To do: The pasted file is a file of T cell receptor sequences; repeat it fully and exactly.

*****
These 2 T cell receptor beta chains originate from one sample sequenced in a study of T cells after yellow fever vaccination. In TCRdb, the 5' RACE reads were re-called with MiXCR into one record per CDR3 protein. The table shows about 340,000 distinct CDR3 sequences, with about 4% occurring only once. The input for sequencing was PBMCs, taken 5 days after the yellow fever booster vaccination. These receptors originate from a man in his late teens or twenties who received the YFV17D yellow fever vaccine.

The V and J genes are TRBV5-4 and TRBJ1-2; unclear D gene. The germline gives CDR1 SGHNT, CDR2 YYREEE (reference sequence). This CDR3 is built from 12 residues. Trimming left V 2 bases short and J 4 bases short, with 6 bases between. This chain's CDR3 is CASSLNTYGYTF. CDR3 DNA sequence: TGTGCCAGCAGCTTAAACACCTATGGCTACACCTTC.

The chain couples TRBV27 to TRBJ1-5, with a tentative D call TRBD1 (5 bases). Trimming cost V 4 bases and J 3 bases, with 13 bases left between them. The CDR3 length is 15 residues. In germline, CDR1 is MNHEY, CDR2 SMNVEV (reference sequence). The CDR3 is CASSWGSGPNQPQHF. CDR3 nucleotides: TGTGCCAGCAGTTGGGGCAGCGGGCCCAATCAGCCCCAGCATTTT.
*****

These 2 T cell receptor beta chains originate from one sample sequenced in a study of T cells after yellow fever vaccination. In TCRdb, the 5' RACE reads were re-called with MiXCR into one record per CDR3 protein. The table shows about 340,000 distinct CDR3 sequences, with about 4% occurring only once. The input for sequencing was PBMCs, taken 5 days after the yellow fever booster vaccination. These receptors originate from a man in his late teens or twenties who received the YFV17D yellow fever vaccine.

The V and J genes are TRBV5-4 and TRBJ1-2; unclear D gene. The germline gives CDR1 SGHNT, CDR2 YYREEE (reference sequence). This CDR3 is built from 12 residues. Trimming left V 2 bases short and J 4 bases short, with 6 bases between. This chain's CDR3 is CASSLNTYGYTF. CDR3 DNA sequence: TGTGCCAGCAGCTTAAACACCTATGGCTACACCTTC.

The chain couples TRBV27 to TRBJ1-5, with a tentative D call TRBD1 (5 bases). Trimming cost V 4 bases and J 3 bases, with 13 bases left between them. The CDR3 length is 15 residues. In germline, CDR1 is MNHEY, CDR2 SMNVEV (reference sequence). The CDR3 is CASSWGSGPNQPQHF. CDR3 nucleotides: TGTGCCAGCAGTTGGGGCAGCGGGCCCAATCAGCCCCAGCATTTT.